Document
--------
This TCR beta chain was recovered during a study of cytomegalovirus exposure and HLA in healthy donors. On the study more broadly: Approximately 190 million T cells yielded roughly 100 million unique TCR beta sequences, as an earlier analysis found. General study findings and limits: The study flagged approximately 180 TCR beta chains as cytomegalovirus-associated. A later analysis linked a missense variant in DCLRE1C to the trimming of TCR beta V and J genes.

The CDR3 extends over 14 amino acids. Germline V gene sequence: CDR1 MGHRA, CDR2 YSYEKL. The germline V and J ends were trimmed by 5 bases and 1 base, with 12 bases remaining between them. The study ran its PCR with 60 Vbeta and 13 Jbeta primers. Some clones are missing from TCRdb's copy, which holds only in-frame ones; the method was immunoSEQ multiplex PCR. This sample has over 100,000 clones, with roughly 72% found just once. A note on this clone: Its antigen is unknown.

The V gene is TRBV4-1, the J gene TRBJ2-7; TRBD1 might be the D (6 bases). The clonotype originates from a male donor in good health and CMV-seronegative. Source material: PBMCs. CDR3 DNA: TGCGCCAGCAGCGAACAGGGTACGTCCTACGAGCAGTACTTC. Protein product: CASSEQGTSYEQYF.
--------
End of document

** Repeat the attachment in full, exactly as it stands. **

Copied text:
This TCR beta chain was recovered during a study of cytomegalovirus exposure and HLA in healthy donors. On the study more broadly: Approximately 190 million T cells yielded roughly 100 million unique TCR beta sequences, as an earlier analysis found. General study findings and limits: The study flagged approximately 180 TCR beta chains as cytomegalovirus-associated. A later analysis linked a missense variant in DCLRE1C to the trimming of TCR beta V and J genes.

The CDR3 extends over 14 amino acids. Germline V gene sequence: CDR1 MGHRA, CDR2 YSYEKL. The germline V and J ends were trimmed by 5 bases and 1 base, with 12 bases remaining between them. The study ran its PCR with 60 Vbeta and 13 Jbeta primers. Some clones are missing from TCRdb's copy, which holds only in-frame ones; the method was immunoSEQ multiplex PCR. This sample has over 100,000 clones, with roughly 72% found just once. A note on this clone: Its antigen is unknown.

The V gene is TRBV4-1, the J gene TRBJ2-7; TRBD1 might be the D (6 bases). The clonotype originates from a male donor in good health and CMV-seronegative. Source material: PBMCs. CDR3 DNA: TGCGCCAGCAGCGAACAGGGTACGTCCTACGAGCAGTACTTC. Protein product: CASSEQGTSYEQYF.